There are some things I used to do. I used to go to restaurants without needing crayons. I used to go on real vacations, where I stayed in hotels and saw the local sights. I used to go to the bar and spend all of my hard earned cash on overpriced drinks.
I used to ski.
I started skiing at a fairly young age, not as young as those helmeted three-year-olds you see zipping down the mountain without poles or fear, but small enough that when I fell, I didn’t have very far to go. Being from the Pacific Northwest, we had several worthy ski resorts that were good for a day trip, and several more that were more suited for a weekend of carving up some snow. Our family did both.
We often went with family friends, and the kids would spend the first couple of hours taking a group lesson. After the lesson, we would meet up with our parents, have lunch, and spend the afternoon at the rope tow. We kids hated lessons, the tedious hours making french fries and pizza with our skis under the watchful eye of a ski bum counting the hours until he was free to carve up the mountain himself, but our parents were either unwilling or unable to teach us themselves. While we were learning to snowplow, the moms and dads were skiing the big kid runs, and drinking Bloody Marys in the lodge bar.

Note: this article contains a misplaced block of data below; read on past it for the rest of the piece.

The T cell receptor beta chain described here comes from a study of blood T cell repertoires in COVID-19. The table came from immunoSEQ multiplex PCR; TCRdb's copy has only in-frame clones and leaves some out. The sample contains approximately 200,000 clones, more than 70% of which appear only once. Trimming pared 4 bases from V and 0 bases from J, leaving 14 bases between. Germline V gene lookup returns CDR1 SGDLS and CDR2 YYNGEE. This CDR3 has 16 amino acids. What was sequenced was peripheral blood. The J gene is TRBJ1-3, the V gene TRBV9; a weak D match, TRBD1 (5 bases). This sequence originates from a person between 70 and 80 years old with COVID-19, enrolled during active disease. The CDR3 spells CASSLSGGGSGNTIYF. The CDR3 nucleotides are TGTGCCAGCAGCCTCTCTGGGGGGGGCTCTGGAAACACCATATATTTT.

While I hated morning lessons, I loved afternoons on the mountain. I remember skiing between my parents’ legs, and fighting with my brother over which one of us had to go with Mom. She just didn’t have the same level of control as Dad, and skiing with her increased the chances of hitting a tree or getting sucked into a gigantic tree well. Ultimately I always ended up with Mom, because she skied slower, and I was a pansy who would get scared when Dad went too fast.
We enjoyed skiing as a family, and when my husband and I started dating, my family demanded he learn to ski.
He agreed to try it, however unenthusiastically. No one will disagree that it is easier to learn to ski as a child, but since both of my parents learned to ski as adults, the only pity they showed him was scheduling him a private lesson.
First up was securing him rental gear. My man and I headed into the ski shop to get his equipment, where he was outfitted with the shortest pair of skis I’ve ever seen. I guess it’s easier to maneuver shorter skis, which is good for beginners, but the sight of him holding these chest high skis made me want to laugh out loud. The “small equipment” jokes were flooding my brain, demanding to be released. I showed much more restraint than I am usually capable of, holding my laughter and my tongue, and we headed outside, my beloved clomping beside me unaccustomed to the snow boot gait.